Over at his blog, Jim Macdonald discusses how to put together a basic introductory magic kit for a young magician. (Magicians, like poets and mathematicians and ballet dancers, tend to start young.)
Consider the Little Box of Magic Tricks from Barron’s. I’ve seen the Ideal 100-Trick Spectacular Magic Show Suitcase well spoken-of. Consider too Joshua Jay’s The Complete Magician Kit. The Klutz Book of Magic includes props can be considered a magic set all by itself.
In my opinion, the best magic sets are ones you make yourself. Hand assembled with love. You know your own child the best.
Props: a set of cups and balls (you know your budget best — these range from inexpensive plastic ones (and some big-name pros use the three-color inexpensive ones in their pro acts; e.g. David Regal) up to OMG three-figure prices.
View original post 303 more words
This is one of those questions, like “Where do you get your ideas?”, that people will keep asking writers – and like the question about ideas, it’s one that doesn’t have an answer, or at least not the kind of answer the questioner is looking for.
Even before I was a novelist, people used to ask me how long it took me to write my dissertation. The only answer that I could give them – “Well, if you look at it one way, it took me three years. If you look at it another way, it took me about three very intense months. But I needed the three years first.” – somehow never really satisfied them, even though it was true.
The short story I finished just this past weekend is much the same. In terms of actual putting-words-on-screen writing time, it took me about a week. But this was a story for which I’d had the title and the central conceit rumbling around in my head for a lot longer than the three years it took me to write my dissertation back in the day – and not until last week did it take on enough shape that I could make a narrative of it.
(Why then, after all that time? I have no idea. But when the Muse shows up with a plot and a theme in hand, only a foolish writer turns down the gift.)
Self-publishers and cover designers take note: The Metropolitan Museum of Art has placed “more than 375,000 images” from its online collection into the public domain for free and unrestricted use.
Which is a bit of good news to brighten up what is – at least up here in far northern New Hampshire – a grey and snowy day, in a generally grey and dispiriting season.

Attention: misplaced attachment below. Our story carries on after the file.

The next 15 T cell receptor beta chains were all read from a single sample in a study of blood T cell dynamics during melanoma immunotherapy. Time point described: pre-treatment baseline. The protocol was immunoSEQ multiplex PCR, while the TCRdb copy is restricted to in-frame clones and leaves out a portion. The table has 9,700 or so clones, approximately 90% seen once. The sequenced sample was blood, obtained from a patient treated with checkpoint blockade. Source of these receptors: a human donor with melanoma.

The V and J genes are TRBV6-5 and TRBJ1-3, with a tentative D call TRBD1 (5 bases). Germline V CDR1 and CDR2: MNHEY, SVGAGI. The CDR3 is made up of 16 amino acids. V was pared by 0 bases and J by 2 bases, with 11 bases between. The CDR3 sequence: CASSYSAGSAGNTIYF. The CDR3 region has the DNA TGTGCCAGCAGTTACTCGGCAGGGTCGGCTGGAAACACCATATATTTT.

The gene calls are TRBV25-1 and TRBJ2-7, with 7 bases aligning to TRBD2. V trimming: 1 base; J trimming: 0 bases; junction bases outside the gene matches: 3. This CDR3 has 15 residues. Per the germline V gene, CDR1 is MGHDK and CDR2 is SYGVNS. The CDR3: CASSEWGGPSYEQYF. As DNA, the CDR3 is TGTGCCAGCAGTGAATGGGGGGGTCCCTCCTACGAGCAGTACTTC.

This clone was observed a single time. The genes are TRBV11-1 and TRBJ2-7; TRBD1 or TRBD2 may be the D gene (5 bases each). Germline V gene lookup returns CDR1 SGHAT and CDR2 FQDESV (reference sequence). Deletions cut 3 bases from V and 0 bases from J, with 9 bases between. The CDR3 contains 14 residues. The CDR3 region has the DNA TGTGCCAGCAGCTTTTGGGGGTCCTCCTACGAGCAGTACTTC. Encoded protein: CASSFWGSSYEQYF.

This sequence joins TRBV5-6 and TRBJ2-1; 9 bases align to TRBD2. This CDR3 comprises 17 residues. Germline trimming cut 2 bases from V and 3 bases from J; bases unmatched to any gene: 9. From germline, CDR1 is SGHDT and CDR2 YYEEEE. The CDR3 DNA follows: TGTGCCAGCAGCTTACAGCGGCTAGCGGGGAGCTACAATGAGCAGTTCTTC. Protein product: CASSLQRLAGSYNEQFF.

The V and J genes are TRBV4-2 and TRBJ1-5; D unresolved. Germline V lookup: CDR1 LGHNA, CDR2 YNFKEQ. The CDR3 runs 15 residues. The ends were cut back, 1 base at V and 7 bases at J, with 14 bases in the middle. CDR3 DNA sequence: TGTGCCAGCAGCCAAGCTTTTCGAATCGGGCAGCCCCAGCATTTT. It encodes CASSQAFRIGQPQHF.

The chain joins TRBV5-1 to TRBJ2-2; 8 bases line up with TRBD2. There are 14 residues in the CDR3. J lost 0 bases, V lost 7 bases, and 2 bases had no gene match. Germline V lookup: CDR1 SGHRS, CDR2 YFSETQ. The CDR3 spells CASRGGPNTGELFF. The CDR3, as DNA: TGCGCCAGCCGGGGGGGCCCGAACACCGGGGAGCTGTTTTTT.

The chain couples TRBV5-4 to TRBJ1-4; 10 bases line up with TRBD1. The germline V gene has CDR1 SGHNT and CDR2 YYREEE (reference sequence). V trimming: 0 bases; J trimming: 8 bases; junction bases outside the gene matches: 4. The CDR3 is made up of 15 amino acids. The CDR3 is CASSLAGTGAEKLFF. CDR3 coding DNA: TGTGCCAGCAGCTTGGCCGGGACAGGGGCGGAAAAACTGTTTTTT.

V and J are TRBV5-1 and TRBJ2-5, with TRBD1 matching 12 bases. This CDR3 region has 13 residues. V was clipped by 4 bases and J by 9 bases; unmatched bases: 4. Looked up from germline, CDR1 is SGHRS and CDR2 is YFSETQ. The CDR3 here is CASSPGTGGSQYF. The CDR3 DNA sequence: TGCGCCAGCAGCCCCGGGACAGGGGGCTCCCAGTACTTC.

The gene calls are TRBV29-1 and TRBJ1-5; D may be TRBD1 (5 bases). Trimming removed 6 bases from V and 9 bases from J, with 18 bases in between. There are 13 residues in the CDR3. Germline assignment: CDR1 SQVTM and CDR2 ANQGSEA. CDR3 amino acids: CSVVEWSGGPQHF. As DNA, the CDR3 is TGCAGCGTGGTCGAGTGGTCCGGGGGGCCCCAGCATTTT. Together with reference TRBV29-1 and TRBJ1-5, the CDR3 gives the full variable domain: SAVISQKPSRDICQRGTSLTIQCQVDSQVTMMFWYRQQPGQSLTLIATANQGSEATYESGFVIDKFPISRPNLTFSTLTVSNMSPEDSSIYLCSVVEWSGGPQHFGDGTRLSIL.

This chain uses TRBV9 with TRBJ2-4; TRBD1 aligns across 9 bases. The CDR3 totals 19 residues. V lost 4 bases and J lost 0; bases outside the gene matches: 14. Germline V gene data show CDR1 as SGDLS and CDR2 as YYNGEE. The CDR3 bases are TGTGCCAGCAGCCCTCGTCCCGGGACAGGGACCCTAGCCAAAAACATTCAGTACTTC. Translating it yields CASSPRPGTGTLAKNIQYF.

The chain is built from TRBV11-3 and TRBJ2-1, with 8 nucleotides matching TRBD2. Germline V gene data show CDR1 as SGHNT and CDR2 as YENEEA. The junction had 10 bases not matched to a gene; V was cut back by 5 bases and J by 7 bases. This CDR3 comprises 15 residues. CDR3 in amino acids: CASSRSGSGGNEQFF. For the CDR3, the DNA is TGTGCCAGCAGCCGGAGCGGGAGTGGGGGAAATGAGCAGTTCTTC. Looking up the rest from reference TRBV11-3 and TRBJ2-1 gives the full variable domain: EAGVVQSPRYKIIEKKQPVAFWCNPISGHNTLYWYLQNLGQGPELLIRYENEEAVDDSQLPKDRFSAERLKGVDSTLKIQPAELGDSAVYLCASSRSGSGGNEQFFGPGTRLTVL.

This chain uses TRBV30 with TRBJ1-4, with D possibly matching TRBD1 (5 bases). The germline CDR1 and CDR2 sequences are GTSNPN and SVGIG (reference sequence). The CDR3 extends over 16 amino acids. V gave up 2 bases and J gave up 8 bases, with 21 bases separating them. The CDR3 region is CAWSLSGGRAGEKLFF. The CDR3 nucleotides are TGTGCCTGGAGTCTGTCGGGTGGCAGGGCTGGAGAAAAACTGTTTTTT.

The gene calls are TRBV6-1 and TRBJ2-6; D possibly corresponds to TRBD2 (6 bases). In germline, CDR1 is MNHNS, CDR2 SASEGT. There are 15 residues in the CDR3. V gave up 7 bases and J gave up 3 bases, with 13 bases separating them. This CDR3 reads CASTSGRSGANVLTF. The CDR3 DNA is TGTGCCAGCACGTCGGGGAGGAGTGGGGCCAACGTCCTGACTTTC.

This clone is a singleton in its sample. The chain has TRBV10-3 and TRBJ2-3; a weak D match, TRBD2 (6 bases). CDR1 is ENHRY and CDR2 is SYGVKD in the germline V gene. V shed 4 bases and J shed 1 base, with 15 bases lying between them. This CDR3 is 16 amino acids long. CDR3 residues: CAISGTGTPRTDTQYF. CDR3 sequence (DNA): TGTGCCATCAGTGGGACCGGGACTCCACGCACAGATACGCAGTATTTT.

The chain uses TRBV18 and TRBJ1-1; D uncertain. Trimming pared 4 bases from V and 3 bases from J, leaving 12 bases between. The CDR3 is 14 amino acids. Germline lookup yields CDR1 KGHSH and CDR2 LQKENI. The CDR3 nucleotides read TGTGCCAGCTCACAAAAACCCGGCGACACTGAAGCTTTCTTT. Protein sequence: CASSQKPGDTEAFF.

Over at his blog, Jim Macdonald re-posts an appeal to stage magicians and illusionists on behalf of a Baltimore magic shop:
To all my terrific customers!
Just got this note from our pal David Oliver. I am asking every one of you as a favor to one who has always been a friend and mentor to all magicians, Denny Haney, to please do what you can to help one of the few truly great magic stores in this country.
From David Oliver:
I have known Denny Haney, of Denny & Lee’s Magic Studio in Baltimore for over twenty-five years. Denny is one of the most knowledgable magicians I have ever known, as well as being one of the most giving. He always helps young magicians starting out, and older magicians looking for information or tips. His background in magic is astounding, and he is one of the few who is universally respected in the industry. He’s just a GREAT guy. He’s run into a bit of financial trouble, and…
View original post 344 more words
Jim Macdonald waxes political again, over in his blog.
…I live there. It’s where I keep my stuff.
Now comes the news that Trump pressured Park Service to find proof for his claims about inauguration crowd
On the morning after Donald Trump’s inauguration, acting National Park Service director Michael T. Reynolds received an extraordinary summons: The new president wanted to talk to him.
In a Saturday phone call, Trump personally ordered Reynolds to produce additional photographs of the previous day’s crowds on the Mall, according to three individuals who have knowledge of the conversation. The president believed that the photos might prove that the media had lied in reporting that attendance had been no better than average.
“No better than average” is being kind: by all available metrics the crowd at Trump’s inauguration was smaller than that for not only Obama (only about a third of the size) but for George W. Bush and Bill Clinton.
View original post 146 more words